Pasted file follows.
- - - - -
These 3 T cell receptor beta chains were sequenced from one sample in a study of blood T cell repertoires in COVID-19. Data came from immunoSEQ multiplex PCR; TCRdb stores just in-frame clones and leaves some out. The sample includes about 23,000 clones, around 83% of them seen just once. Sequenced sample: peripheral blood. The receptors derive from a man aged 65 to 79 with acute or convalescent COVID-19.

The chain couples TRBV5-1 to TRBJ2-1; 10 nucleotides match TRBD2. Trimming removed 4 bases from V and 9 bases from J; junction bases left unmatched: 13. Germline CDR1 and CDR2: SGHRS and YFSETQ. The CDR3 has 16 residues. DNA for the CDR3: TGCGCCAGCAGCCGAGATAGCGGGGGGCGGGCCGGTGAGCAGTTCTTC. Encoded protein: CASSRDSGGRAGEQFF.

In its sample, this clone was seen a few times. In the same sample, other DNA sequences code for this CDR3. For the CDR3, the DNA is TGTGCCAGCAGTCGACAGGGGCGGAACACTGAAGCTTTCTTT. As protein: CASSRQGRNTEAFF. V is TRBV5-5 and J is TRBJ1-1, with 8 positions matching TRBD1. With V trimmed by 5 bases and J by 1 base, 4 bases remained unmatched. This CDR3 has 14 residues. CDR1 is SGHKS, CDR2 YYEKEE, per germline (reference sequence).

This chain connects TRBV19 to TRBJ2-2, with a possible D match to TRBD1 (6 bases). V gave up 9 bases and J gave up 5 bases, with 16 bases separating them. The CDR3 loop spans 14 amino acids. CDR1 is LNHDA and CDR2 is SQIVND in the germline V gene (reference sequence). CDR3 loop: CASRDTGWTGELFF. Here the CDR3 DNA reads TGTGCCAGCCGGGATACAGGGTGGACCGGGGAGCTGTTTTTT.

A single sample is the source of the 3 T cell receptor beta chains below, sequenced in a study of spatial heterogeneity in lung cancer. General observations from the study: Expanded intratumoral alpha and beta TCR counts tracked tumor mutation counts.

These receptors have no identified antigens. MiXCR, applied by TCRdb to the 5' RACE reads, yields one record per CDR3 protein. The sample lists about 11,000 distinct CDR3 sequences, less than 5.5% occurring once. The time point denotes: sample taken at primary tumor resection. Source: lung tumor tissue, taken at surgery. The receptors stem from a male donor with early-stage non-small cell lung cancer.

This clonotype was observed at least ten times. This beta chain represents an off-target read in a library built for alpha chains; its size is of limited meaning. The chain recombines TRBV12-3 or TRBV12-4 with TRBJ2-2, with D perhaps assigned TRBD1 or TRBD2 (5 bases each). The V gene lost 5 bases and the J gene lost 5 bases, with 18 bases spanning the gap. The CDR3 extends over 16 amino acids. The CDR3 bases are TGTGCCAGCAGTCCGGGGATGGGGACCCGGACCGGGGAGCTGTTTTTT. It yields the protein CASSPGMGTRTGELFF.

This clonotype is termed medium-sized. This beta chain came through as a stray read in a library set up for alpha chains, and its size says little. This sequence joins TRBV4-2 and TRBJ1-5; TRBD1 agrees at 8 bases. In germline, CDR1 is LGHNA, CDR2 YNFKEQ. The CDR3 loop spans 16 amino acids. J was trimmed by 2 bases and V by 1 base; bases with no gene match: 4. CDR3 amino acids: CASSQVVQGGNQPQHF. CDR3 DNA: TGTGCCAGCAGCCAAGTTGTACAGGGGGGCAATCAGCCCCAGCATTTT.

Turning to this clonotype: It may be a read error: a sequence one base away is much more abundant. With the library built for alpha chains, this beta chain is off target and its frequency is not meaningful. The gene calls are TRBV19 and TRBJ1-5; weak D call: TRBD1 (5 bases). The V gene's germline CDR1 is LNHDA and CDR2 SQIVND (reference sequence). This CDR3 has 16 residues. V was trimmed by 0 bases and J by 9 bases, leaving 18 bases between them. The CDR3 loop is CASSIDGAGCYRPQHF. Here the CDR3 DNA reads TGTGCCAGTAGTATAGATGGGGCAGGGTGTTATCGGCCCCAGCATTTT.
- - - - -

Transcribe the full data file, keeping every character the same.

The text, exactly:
These 3 T cell receptor beta chains were sequenced from one sample in a study of blood T cell repertoires in COVID-19. Data came from immunoSEQ multiplex PCR; TCRdb stores just in-frame clones and leaves some out. The sample includes about 23,000 clones, around 83% of them seen just once. Sequenced sample: peripheral blood. The receptors derive from a man aged 65 to 79 with acute or convalescent COVID-19.

The chain couples TRBV5-1 to TRBJ2-1; 10 nucleotides match TRBD2. Trimming removed 4 bases from V and 9 bases from J; junction bases left unmatched: 13. Germline CDR1 and CDR2: SGHRS and YFSETQ. The CDR3 has 16 residues. DNA for the CDR3: TGCGCCAGCAGCCGAGATAGCGGGGGGCGGGCCGGTGAGCAGTTCTTC. Encoded protein: CASSRDSGGRAGEQFF.

In its sample, this clone was seen a few times. In the same sample, other DNA sequences code for this CDR3. For the CDR3, the DNA is TGTGCCAGCAGTCGACAGGGGCGGAACACTGAAGCTTTCTTT. As protein: CASSRQGRNTEAFF. V is TRBV5-5 and J is TRBJ1-1, with 8 positions matching TRBD1. With V trimmed by 5 bases and J by 1 base, 4 bases remained unmatched. This CDR3 has 14 residues. CDR1 is SGHKS, CDR2 YYEKEE, per germline (reference sequence).

This chain connects TRBV19 to TRBJ2-2, with a possible D match to TRBD1 (6 bases). V gave up 9 bases and J gave up 5 bases, with 16 bases separating them. The CDR3 loop spans 14 amino acids. CDR1 is LNHDA and CDR2 is SQIVND in the germline V gene (reference sequence). CDR3 loop: CASRDTGWTGELFF. Here the CDR3 DNA reads TGTGCCAGCCGGGATACAGGGTGGACCGGGGAGCTGTTTTTT.

A single sample is the source of the 3 T cell receptor beta chains below, sequenced in a study of spatial heterogeneity in lung cancer. General observations from the study: Expanded intratumoral alpha and beta TCR counts tracked tumor mutation counts.

These receptors have no identified antigens. MiXCR, applied by TCRdb to the 5' RACE reads, yields one record per CDR3 protein. The sample lists about 11,000 distinct CDR3 sequences, less than 5.5% occurring once. The time point denotes: sample taken at primary tumor resection. Source: lung tumor tissue, taken at surgery. The receptors stem from a male donor with early-stage non-small cell lung cancer.

This clonotype was observed at least ten times. This beta chain represents an off-target read in a library built for alpha chains; its size is of limited meaning. The chain recombines TRBV12-3 or TRBV12-4 with TRBJ2-2, with D perhaps assigned TRBD1 or TRBD2 (5 bases each). The V gene lost 5 bases and the J gene lost 5 bases, with 18 bases spanning the gap. The CDR3 extends over 16 amino acids. The CDR3 bases are TGTGCCAGCAGTCCGGGGATGGGGACCCGGACCGGGGAGCTGTTTTTT. It yields the protein CASSPGMGTRTGELFF.

This clonotype is termed medium-sized. This beta chain came through as a stray read in a library set up for alpha chains, and its size says little. This sequence joins TRBV4-2 and TRBJ1-5; TRBD1 agrees at 8 bases. In germline, CDR1 is LGHNA, CDR2 YNFKEQ. The CDR3 loop spans 16 amino acids. J was trimmed by 2 bases and V by 1 base; bases with no gene match: 4. CDR3 amino acids: CASSQVVQGGNQPQHF. CDR3 DNA: TGTGCCAGCAGCCAAGTTGTACAGGGGGGCAATCAGCCCCAGCATTTT.

Turning to this clonotype: It may be a read error: a sequence one base away is much more abundant. With the library built for alpha chains, this beta chain is off target and its frequency is not meaningful. The gene calls are TRBV19 and TRBJ1-5; weak D call: TRBD1 (5 bases). The V gene's germline CDR1 is LNHDA and CDR2 SQIVND (reference sequence). This CDR3 has 16 residues. V was trimmed by 0 bases and J by 9 bases, leaving 18 bases between them. The CDR3 loop is CASSIDGAGCYRPQHF. Here the CDR3 DNA reads TGTGCCAGTAGTATAGATGGGGCAGGGTGTTATCGGCCCCAGCATTTT.